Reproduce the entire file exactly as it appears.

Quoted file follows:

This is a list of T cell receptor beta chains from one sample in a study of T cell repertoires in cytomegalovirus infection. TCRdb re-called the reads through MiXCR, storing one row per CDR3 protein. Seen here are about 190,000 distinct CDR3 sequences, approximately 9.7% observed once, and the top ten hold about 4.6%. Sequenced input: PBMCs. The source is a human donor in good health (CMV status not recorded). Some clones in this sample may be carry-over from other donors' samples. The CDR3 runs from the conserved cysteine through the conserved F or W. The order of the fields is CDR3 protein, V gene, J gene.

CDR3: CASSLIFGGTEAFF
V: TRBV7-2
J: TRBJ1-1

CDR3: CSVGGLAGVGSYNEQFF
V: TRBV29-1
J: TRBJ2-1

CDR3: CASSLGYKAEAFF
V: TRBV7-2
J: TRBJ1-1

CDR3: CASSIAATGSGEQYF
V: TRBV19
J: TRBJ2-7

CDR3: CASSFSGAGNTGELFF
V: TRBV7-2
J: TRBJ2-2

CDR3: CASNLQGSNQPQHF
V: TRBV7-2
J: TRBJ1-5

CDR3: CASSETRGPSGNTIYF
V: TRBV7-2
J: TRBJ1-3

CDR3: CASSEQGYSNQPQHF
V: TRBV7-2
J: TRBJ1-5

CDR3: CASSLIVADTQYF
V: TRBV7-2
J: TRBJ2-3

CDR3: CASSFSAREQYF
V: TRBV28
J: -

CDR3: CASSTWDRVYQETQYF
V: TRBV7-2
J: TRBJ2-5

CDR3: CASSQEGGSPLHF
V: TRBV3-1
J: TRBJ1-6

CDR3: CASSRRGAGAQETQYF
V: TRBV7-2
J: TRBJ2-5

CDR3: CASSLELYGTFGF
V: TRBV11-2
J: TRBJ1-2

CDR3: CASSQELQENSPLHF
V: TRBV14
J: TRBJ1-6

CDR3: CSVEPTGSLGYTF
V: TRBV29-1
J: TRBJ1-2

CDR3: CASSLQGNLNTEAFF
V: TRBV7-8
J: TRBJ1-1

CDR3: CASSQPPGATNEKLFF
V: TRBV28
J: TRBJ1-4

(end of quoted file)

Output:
This is a list of T cell receptor beta chains from one sample in a study of T cell repertoires in cytomegalovirus infection. TCRdb re-called the reads through MiXCR, storing one row per CDR3 protein. Seen here are about 190,000 distinct CDR3 sequences, approximately 9.7% observed once, and the top ten hold about 4.6%. Sequenced input: PBMCs. The source is a human donor in good health (CMV status not recorded). Some clones in this sample may be carry-over from other donors' samples. The CDR3 runs from the conserved cysteine through the conserved F or W. The order of the fields is CDR3 protein, V gene, J gene.

CDR3: CASSLIFGGTEAFF
V: TRBV7-2
J: TRBJ1-1

CDR3: CSVGGLAGVGSYNEQFF
V: TRBV29-1
J: TRBJ2-1

CDR3: CASSLGYKAEAFF
V: TRBV7-2
J: TRBJ1-1

CDR3: CASSIAATGSGEQYF
V: TRBV19
J: TRBJ2-7

CDR3: CASSFSGAGNTGELFF
V: TRBV7-2
J: TRBJ2-2

CDR3: CASNLQGSNQPQHF
V: TRBV7-2
J: TRBJ1-5

CDR3: CASSETRGPSGNTIYF
V: TRBV7-2
J: TRBJ1-3

CDR3: CASSEQGYSNQPQHF
V: TRBV7-2
J: TRBJ1-5

CDR3: CASSLIVADTQYF
V: TRBV7-2
J: TRBJ2-3

CDR3: CASSFSAREQYF
V: TRBV28
J: -

CDR3: CASSTWDRVYQETQYF
V: TRBV7-2
J: TRBJ2-5

CDR3: CASSQEGGSPLHF
V: TRBV3-1
J: TRBJ1-6

CDR3: CASSRRGAGAQETQYF
V: TRBV7-2
J: TRBJ2-5

CDR3: CASSLELYGTFGF
V: TRBV11-2
J: TRBJ1-2

CDR3: CASSQELQENSPLHF
V: TRBV14
J: TRBJ1-6

CDR3: CSVEPTGSLGYTF
V: TRBV29-1
J: TRBJ1-2

CDR3: CASSLQGNLNTEAFF
V: TRBV7-8
J: TRBJ1-1

CDR3: CASSQPPGATNEKLFF
V: TRBV28
J: TRBJ1-4